Girl Gods Oct 4, 2015
by Amontaine Aurore
Pat Graney’s new work makes no apologies. It is a bold and explosive treatise on the seething underbelly of female anger. That anger is born of many things, not the least of which are the explicit as well as insidious messages that expressing it would be unattractive. It is derived by stuffing ourselves into the too-small cultural boxes aimed at keeping us cute, sexy, small, and silent. It is maintained through trying on and wearing the accoutrements that have come to define femininity, yet have served to own and encapsulate it, leaving us at the mercy of a soul crushing dilemma.
Through a series of vignettes that grow progressively darker, five female dancers, a child, an older woman and a doll, take us through cycles of female disempowerment; from cutesy baby doll poses and sex-fueled smiles that hide and confuse patterns of abuse, to hidden and grotesque food rituals, to screams that are at last released in all their horrific glory, to limbs and high heels that writhe and thrash in a type of catalytic exorcism.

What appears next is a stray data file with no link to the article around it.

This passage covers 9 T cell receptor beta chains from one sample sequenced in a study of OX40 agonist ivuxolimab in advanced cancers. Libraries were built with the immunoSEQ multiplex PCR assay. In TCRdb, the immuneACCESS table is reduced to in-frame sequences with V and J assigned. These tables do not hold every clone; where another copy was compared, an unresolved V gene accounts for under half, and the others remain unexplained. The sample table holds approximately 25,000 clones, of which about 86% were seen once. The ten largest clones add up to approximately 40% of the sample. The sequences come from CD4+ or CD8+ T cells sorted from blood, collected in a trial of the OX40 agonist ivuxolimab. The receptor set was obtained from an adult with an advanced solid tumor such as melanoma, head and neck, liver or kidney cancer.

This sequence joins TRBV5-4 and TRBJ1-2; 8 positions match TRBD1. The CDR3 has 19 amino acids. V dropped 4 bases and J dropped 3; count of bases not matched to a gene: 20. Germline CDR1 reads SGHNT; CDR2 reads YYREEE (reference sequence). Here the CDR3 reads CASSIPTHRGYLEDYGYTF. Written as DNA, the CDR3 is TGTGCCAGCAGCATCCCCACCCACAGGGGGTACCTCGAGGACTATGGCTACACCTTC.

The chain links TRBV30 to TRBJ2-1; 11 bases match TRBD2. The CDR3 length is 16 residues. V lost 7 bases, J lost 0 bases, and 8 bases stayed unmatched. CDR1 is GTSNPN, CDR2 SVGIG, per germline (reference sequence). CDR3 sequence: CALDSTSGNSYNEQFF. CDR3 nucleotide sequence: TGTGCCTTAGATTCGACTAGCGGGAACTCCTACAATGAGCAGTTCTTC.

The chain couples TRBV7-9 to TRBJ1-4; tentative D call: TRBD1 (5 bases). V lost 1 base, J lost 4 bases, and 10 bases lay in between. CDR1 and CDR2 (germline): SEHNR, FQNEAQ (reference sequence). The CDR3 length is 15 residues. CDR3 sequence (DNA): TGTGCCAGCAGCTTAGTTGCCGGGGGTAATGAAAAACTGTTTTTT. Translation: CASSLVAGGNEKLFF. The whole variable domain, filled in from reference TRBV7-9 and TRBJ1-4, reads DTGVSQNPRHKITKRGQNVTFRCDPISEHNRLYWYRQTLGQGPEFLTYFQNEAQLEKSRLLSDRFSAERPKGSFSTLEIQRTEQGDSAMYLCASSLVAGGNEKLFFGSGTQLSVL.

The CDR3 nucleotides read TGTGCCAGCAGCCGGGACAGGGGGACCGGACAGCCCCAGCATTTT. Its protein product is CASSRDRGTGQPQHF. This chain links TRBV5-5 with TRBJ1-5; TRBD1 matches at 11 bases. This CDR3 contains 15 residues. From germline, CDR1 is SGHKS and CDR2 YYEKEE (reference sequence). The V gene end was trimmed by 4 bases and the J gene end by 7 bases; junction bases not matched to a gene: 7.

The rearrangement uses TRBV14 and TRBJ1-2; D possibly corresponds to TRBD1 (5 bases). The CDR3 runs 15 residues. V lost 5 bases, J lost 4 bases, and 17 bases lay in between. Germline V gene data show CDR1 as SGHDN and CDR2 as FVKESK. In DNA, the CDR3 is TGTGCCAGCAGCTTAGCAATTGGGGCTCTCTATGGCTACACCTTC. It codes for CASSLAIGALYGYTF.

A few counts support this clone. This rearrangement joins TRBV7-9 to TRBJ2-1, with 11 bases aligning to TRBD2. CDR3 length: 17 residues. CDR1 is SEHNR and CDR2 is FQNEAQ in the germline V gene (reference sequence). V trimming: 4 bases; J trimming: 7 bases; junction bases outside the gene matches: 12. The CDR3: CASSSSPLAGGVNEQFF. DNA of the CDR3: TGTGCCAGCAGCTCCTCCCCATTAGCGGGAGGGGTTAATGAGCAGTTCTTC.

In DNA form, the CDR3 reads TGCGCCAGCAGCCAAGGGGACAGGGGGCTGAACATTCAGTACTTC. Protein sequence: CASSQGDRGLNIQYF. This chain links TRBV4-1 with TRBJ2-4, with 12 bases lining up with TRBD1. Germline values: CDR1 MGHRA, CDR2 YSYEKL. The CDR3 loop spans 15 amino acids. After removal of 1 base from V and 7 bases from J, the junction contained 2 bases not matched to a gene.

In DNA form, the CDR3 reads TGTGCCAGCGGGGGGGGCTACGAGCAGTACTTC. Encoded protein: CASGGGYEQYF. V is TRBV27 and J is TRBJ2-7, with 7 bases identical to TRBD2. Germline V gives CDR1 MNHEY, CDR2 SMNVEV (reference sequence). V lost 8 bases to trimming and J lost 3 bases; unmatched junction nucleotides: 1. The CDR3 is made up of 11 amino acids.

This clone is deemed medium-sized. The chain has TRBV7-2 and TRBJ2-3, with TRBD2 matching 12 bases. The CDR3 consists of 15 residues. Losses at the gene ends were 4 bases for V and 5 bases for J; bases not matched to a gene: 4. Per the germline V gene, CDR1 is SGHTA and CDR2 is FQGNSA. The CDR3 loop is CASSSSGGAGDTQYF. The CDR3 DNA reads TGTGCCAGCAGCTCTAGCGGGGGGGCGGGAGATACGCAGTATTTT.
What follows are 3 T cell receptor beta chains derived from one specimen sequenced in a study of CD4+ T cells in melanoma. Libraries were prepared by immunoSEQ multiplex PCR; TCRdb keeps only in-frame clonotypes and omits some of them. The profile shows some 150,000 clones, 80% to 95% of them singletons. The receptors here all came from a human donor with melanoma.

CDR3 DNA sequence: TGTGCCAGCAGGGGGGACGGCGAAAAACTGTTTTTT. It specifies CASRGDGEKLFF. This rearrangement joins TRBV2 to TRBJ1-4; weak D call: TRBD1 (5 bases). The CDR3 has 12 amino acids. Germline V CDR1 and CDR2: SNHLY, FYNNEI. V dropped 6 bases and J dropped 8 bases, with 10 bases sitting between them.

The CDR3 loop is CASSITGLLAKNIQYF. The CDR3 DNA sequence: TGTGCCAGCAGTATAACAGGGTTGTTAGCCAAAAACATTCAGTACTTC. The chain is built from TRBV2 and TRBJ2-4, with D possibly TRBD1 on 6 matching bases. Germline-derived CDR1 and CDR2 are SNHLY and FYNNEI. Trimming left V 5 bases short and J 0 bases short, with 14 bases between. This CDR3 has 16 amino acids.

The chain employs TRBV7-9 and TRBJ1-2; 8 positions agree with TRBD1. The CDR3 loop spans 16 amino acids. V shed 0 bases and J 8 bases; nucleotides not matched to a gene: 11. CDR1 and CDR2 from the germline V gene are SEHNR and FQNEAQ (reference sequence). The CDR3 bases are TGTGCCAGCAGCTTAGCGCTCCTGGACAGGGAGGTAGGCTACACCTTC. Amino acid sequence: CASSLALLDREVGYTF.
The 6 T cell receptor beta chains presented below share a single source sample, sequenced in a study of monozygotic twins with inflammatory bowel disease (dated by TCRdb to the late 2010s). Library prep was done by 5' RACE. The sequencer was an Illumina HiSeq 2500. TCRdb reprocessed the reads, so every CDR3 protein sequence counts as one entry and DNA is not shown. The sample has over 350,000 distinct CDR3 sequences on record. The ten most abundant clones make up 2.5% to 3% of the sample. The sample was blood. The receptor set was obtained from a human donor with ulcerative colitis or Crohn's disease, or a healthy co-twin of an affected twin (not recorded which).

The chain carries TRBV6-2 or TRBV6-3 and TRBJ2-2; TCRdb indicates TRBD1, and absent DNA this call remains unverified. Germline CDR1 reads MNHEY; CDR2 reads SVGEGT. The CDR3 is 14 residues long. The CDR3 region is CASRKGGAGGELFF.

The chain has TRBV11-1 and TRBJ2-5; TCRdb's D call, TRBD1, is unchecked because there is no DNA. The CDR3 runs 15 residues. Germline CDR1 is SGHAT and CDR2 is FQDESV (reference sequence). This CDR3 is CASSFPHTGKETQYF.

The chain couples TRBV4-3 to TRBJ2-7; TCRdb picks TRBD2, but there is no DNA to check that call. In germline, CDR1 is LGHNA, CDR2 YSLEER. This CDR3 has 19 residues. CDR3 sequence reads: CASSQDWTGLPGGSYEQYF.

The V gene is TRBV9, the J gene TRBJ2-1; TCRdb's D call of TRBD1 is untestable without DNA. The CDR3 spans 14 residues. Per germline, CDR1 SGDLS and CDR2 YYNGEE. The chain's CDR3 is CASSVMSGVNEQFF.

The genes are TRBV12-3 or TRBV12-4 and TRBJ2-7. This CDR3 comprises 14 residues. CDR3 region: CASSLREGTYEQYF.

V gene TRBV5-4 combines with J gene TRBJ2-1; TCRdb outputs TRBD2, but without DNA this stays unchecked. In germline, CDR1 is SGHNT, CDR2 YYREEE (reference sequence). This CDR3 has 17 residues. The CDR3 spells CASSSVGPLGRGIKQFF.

The set mirrors the chaotic and omnipresent construction of those too-small boxes. The costumes and the severe use of color give strength to the stark symbology of the piece. The ending is an extended ritual full of such metaphorical power that sitting in that audience I felt as if my own anger and frustrations were transmuted simply through seeing it, naming it, and at least for a time, unapologetically claiming it.